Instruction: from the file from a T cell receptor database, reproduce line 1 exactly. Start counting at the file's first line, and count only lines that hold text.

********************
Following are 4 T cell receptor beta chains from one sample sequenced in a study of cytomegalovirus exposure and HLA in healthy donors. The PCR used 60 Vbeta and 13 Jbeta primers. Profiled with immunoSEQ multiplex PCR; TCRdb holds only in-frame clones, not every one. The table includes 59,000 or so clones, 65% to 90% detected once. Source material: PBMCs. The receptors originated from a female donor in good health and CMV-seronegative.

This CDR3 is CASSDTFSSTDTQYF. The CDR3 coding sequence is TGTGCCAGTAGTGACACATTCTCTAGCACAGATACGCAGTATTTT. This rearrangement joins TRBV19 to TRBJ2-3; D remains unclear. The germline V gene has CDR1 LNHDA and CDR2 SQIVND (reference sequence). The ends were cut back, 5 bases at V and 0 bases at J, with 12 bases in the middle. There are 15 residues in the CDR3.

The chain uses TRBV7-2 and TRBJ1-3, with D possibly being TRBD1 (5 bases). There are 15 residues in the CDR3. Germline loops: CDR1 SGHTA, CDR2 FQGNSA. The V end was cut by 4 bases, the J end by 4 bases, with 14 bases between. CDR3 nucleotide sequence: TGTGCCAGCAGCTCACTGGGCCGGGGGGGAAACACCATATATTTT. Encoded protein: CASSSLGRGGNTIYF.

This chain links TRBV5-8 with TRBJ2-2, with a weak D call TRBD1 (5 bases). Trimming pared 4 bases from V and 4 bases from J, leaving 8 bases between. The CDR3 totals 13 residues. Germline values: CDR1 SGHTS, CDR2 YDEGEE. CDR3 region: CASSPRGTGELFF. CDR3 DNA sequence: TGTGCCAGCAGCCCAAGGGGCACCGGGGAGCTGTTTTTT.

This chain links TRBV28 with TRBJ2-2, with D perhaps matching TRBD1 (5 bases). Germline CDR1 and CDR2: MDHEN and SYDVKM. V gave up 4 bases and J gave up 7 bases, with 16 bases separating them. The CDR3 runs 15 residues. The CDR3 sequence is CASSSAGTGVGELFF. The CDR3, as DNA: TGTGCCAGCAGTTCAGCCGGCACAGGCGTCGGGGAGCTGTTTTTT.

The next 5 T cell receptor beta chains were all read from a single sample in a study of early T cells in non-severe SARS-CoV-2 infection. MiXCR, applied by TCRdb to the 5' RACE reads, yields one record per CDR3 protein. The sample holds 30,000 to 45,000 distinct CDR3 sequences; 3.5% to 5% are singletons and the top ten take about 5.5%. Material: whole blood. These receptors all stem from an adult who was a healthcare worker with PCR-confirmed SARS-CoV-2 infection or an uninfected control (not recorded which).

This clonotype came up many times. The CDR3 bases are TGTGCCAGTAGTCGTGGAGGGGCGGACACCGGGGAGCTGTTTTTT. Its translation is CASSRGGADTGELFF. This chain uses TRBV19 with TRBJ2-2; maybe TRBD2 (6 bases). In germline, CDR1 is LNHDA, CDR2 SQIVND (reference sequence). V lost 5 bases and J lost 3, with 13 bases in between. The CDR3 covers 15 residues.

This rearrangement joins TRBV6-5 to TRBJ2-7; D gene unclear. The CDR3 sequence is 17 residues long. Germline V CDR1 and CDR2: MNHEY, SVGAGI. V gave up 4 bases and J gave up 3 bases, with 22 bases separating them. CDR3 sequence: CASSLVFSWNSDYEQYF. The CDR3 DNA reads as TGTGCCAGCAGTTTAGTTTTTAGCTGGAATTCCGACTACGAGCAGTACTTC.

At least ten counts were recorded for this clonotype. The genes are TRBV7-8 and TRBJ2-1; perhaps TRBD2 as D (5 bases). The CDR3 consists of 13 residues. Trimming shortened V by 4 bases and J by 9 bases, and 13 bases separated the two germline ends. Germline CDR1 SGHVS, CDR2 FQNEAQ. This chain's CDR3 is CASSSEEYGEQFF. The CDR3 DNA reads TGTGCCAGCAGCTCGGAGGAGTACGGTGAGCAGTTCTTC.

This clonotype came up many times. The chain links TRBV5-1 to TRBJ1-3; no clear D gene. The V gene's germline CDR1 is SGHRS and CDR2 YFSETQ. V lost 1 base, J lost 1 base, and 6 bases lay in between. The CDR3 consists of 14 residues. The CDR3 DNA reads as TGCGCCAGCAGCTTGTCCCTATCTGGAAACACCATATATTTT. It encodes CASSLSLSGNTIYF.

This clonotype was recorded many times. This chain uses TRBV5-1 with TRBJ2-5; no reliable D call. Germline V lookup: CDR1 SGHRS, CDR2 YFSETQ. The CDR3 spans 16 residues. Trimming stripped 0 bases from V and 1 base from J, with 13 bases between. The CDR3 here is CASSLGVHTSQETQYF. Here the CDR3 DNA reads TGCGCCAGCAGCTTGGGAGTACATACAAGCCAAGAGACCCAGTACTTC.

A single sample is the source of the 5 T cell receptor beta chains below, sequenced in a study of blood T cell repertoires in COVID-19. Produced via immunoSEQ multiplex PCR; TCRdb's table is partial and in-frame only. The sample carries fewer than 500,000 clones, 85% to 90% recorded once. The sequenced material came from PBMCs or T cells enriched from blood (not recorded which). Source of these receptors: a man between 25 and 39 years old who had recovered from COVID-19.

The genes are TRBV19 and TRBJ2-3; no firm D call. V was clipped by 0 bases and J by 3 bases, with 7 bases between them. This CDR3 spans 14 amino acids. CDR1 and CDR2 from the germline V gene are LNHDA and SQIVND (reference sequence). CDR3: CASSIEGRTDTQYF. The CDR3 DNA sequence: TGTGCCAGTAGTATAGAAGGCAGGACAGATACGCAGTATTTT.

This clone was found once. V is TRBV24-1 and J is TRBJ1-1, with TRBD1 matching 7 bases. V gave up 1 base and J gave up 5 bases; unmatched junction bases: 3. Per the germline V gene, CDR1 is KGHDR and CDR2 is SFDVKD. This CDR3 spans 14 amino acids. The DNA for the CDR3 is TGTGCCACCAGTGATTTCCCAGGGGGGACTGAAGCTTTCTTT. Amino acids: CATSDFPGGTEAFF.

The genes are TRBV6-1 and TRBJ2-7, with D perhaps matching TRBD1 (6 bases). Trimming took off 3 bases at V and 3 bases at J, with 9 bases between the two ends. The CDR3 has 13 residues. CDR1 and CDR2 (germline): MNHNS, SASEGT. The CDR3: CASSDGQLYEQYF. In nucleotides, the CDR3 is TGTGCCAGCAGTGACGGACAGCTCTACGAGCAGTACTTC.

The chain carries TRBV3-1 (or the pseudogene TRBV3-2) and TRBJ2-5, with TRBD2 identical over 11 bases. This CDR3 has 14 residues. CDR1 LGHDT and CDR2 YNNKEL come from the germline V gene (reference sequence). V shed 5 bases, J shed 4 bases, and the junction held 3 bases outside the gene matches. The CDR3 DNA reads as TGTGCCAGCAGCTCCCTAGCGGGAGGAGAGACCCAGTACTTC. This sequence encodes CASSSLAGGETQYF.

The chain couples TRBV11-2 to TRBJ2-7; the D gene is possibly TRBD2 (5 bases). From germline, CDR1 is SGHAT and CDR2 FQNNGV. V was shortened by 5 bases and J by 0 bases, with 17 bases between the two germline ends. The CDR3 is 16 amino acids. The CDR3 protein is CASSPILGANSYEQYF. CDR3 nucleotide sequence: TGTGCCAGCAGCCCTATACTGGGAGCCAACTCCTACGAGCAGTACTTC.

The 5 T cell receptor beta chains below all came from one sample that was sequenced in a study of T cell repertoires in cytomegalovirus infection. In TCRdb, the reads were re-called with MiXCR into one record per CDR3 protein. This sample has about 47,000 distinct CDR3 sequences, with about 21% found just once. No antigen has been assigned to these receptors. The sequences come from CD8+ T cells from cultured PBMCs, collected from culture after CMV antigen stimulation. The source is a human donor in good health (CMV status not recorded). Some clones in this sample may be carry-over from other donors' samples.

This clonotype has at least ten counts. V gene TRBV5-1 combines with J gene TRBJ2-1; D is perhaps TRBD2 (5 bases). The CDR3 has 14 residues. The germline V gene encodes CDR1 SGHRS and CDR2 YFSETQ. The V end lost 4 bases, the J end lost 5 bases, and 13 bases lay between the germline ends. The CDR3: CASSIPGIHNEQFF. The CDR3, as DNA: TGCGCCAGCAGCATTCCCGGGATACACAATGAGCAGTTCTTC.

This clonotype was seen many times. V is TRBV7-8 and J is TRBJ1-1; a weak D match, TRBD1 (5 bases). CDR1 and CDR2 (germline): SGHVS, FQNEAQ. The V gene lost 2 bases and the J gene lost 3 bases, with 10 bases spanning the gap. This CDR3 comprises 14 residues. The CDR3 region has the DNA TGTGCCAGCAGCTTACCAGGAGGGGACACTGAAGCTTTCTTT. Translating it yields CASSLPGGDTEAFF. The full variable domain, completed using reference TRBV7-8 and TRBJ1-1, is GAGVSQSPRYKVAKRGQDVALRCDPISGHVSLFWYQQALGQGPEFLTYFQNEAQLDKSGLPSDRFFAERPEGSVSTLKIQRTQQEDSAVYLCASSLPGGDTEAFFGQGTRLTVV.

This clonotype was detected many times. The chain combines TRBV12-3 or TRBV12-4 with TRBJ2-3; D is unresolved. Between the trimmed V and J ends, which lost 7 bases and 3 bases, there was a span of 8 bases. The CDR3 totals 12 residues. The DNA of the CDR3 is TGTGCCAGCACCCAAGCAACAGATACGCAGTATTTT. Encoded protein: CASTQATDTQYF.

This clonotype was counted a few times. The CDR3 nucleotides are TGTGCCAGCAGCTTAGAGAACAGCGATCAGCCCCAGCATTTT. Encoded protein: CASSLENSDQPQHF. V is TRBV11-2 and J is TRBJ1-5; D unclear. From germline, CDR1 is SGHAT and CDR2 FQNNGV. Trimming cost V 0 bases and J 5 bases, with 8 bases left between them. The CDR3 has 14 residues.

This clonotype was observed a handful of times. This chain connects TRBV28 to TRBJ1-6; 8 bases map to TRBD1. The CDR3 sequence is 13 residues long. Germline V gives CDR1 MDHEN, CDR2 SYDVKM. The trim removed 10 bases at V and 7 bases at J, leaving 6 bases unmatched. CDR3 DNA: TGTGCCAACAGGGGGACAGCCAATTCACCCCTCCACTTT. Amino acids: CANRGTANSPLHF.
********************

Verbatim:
Following are 4 T cell receptor beta chains from one sample sequenced in a study of cytomegalovirus exposure and HLA in healthy donors. The PCR used 60 Vbeta and 13 Jbeta primers. Profiled with immunoSEQ multiplex PCR; TCRdb holds only in-frame clones, not every one. The table includes 59,000 or so clones, 65% to 90% detected once. Source material: PBMCs. The receptors originated from a female donor in good health and CMV-seronegative.